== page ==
$100 laptops, $2500 cars

In this morning’s post I mentioned low cost cars coming from India. Today Business Week reported that Ratan Tata’s new $2,500 car, called the Nano, is being met with “extreme enthusiasm” and is going to put India on the map in the auto world. CrunchGear indicates that Tata plans to introduce the Nano to other low income areas like Africa and South America in the next four years.

Maybe they should bundle the $100 laptop from OLPC foundation with the vehicle, so the kids can have something to do in the back seat? (I know it’s more like $199 in quantities of 10,000 right now, but I’m sure prices will drop over time.)

Imagine how fun it would be for kids to play multi-users games over the XO mesh network in the back seat of the Nano while racing down India’s highways. Someone could build some great software for that.

Seriously, could Tata be the Henry Ford of the 21st Century? Will the Nano, the world’s least expensive car, sell more units than any other car in this century. India is poised to become the world’s most populous nation after all.

“The Model T was a great commercial success, and by the time Henry made his 10 millionth car, 9 out of 10 of all cars in the entire world were Fords. In fact, it was so successful that Ford did not purchase any advertising between 1917 and 1923; in total, more than 15 million Model Ts were manufactured, more than any other model of automobile for almost a century.” (Wikipedia)

The model T Ford cost $850 in 1909 and prices dropped over time as the assembly line lower manufacturing costs. (According to Wikipedia, “The assembly line was introduced to Ford by William C. Klann upon his return from visiting a slaughterhouse at Chicago’s Union Stock Yards and viewing what was referred to the “disassembly line” where animals were butchered as they moved along a conveyor. The efficiency of one person removing the same piece over and over caught his attention.”)

By 1915, Model T Ford’s cost only $440, and Ford was paying his workers $5.00 per day. He hoped that any of his factory workers could afford a car. “In 1914, an assembly line worker could buy a Model T with four months’ pay.” (Wikipedia)

Ford sold 15 million Model Ts from 1907 to 1927. The U.S. Population reached 123 million by 1930, so Ford sold to about 8% of the U.S. population. (I don’t know how many were sold outside of the U.S.)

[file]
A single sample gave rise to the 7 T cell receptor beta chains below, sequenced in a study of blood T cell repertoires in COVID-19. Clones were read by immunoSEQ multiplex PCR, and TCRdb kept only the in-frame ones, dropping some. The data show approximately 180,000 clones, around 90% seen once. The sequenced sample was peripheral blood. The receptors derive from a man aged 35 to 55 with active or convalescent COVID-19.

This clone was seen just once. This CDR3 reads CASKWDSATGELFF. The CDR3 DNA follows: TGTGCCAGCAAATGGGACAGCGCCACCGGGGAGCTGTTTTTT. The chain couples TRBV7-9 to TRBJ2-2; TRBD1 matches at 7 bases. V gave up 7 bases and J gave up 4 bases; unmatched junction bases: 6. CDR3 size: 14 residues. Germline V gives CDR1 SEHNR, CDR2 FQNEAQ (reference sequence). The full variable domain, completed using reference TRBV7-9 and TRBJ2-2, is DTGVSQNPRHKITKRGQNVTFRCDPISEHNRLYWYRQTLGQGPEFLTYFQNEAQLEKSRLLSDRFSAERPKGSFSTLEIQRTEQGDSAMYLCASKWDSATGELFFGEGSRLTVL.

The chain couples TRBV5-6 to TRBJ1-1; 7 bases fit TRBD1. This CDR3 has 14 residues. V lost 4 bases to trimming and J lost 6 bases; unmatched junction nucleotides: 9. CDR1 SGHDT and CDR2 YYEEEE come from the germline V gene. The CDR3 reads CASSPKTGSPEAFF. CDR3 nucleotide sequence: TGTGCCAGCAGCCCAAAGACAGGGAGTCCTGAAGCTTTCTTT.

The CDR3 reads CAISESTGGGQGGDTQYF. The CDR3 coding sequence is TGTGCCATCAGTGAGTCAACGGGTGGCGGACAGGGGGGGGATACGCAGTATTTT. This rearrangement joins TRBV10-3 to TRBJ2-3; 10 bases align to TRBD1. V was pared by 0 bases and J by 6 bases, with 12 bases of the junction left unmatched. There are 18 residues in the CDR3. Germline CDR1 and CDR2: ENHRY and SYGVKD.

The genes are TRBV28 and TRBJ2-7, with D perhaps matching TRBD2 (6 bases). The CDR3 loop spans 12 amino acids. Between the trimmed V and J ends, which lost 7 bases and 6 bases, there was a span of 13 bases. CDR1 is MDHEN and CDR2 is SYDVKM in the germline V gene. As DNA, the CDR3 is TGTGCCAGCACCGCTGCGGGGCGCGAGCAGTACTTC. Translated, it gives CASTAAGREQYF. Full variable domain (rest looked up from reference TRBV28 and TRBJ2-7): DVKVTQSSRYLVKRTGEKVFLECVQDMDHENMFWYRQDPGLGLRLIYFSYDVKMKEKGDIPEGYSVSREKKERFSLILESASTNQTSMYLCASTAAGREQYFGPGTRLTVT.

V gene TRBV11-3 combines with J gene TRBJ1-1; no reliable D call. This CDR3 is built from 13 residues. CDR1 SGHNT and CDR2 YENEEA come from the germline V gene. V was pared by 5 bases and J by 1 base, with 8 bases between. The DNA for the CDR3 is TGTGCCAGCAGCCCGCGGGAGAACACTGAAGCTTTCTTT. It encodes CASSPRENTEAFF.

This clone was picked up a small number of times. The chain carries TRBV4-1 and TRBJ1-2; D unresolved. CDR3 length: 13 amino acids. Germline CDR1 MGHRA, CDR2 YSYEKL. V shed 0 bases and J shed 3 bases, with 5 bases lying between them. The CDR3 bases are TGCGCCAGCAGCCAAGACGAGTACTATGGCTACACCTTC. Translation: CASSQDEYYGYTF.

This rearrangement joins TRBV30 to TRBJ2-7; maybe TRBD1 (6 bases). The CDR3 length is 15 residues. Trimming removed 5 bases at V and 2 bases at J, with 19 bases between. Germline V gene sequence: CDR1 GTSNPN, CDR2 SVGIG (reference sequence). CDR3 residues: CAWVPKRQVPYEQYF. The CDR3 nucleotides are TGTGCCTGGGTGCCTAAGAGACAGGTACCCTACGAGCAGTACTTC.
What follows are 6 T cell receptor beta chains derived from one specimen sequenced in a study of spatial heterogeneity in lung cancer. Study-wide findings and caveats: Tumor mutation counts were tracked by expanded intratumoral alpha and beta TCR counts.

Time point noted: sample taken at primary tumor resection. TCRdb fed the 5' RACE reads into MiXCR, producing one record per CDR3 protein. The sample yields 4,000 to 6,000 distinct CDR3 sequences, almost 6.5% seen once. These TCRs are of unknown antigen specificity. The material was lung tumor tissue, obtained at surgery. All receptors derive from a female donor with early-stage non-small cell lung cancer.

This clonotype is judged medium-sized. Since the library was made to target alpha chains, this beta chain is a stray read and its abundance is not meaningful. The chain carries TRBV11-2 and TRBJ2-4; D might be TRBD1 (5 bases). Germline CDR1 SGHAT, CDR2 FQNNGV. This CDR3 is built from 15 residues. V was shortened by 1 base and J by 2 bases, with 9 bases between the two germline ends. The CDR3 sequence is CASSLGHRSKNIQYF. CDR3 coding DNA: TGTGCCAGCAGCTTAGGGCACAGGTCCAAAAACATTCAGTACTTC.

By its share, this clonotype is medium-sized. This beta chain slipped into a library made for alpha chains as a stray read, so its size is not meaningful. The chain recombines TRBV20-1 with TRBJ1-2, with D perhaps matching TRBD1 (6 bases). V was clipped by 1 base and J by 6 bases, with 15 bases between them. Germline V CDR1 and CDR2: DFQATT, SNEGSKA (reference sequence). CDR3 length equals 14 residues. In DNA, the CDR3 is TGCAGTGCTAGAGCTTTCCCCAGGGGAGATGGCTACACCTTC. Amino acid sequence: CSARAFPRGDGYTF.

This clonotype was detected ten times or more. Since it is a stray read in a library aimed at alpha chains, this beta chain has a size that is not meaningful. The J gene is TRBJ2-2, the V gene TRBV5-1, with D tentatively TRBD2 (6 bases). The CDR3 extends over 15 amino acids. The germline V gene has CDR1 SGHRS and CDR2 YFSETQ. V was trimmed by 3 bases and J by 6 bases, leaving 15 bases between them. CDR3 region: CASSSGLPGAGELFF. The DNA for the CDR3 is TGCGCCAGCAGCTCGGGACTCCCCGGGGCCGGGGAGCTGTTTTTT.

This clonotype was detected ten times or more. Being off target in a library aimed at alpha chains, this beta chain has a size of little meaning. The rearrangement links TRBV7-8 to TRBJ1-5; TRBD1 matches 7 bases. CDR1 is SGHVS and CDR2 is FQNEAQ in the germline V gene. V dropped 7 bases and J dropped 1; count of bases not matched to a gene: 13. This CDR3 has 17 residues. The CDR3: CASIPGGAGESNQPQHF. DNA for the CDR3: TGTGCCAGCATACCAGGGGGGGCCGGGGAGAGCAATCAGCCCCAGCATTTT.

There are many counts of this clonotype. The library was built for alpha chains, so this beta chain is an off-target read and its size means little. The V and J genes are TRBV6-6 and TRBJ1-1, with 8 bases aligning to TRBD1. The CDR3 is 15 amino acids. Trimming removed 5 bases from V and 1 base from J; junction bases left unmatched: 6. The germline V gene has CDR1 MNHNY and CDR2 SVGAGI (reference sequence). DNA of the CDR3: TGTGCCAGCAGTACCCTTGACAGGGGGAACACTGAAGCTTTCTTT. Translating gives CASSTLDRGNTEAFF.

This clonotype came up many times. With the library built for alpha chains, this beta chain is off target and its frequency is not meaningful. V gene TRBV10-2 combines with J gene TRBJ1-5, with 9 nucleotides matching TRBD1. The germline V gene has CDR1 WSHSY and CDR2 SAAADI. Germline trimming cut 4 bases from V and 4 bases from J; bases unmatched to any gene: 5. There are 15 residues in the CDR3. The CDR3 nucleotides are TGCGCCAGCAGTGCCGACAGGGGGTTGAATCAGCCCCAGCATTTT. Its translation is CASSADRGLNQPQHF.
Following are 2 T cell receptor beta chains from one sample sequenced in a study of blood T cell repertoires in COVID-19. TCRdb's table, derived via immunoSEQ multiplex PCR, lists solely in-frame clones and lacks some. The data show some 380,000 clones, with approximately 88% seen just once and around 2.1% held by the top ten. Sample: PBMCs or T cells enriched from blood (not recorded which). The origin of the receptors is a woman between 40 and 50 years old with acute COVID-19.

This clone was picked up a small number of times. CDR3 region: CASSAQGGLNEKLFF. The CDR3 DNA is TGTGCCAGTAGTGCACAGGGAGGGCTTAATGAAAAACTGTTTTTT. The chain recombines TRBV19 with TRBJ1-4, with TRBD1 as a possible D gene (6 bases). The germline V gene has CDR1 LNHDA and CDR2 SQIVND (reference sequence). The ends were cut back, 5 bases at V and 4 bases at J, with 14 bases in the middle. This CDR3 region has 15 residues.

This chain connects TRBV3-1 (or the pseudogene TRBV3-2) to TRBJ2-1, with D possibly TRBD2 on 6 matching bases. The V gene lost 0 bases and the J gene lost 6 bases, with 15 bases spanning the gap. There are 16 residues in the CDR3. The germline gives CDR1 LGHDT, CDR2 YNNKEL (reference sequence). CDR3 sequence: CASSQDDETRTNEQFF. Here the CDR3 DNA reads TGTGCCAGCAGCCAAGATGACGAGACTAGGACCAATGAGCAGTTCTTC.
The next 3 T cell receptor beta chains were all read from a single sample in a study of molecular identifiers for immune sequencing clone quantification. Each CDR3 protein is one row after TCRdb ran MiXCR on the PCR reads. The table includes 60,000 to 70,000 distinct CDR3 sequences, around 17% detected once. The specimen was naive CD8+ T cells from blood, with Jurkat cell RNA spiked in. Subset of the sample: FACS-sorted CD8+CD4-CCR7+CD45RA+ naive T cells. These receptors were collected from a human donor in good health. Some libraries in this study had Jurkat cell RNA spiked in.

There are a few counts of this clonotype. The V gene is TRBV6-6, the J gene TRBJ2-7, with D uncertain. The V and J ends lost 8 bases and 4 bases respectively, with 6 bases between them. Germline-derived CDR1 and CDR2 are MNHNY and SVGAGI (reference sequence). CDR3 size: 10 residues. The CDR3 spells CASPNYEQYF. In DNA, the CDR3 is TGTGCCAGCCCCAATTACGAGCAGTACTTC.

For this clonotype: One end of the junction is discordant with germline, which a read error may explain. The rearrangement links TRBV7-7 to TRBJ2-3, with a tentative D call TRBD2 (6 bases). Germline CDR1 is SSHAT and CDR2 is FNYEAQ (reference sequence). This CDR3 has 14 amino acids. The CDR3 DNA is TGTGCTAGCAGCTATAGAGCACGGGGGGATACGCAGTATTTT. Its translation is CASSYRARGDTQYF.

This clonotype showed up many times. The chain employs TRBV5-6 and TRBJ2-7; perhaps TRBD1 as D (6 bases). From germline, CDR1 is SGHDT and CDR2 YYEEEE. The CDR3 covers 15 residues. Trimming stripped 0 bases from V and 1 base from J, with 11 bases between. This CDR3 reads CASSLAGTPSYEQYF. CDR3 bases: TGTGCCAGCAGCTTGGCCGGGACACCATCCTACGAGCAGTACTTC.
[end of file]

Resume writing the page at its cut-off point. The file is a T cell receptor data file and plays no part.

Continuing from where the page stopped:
India’s population will hit 1.3 billion by 2020. And the Nano costs less than the Model T did by the 1920s, adjusted for inflation. Wikipedia says: “By the 1920s, the price had fallen to $300 (about $3,400 in 2006 inflation-adjusted dollars) because of increasing efficiencies of assembly line technique and volume.”

If Tata can sell to 8% of the Indian population over the next 20 years, it would sell about 104 million units. Those numbers are staggering.

According to the Guardian, the Indian middle class will grow from 50 million now to 583 million by 2025, so anything is possible. But Tata projects selling up to a million Nanos per year. The initial manufacturing capacity is only 250,000 units per year from a factory near Calcutta.

After low cost laptops and cars, what industry do you think will be revolutionized next by a legitimate low-cost manufacturer that is building products for the poor in developing nations?

Genealogy in India

Oh yes, I forgot to mention that World Vital Records’ India page ranks #3 in MSN for "india genealogy." I’m still trying to convince FundingUniverse.com to roll out 6 regional web sites in India, as suggested by an Indian entrepreneur who explained to me how startup funding might naturally happen in that country. I don’t know if I’ve blogged about it, but 3 years ago I read "India Unbound" by the first venture capitalist in India, Gurcharan Das. It is an absolutely incredible look at the economic revolution that has been occuring in India since 1991. I am very optimistic about the future of India, which will be the world’s most populated country by about 2030.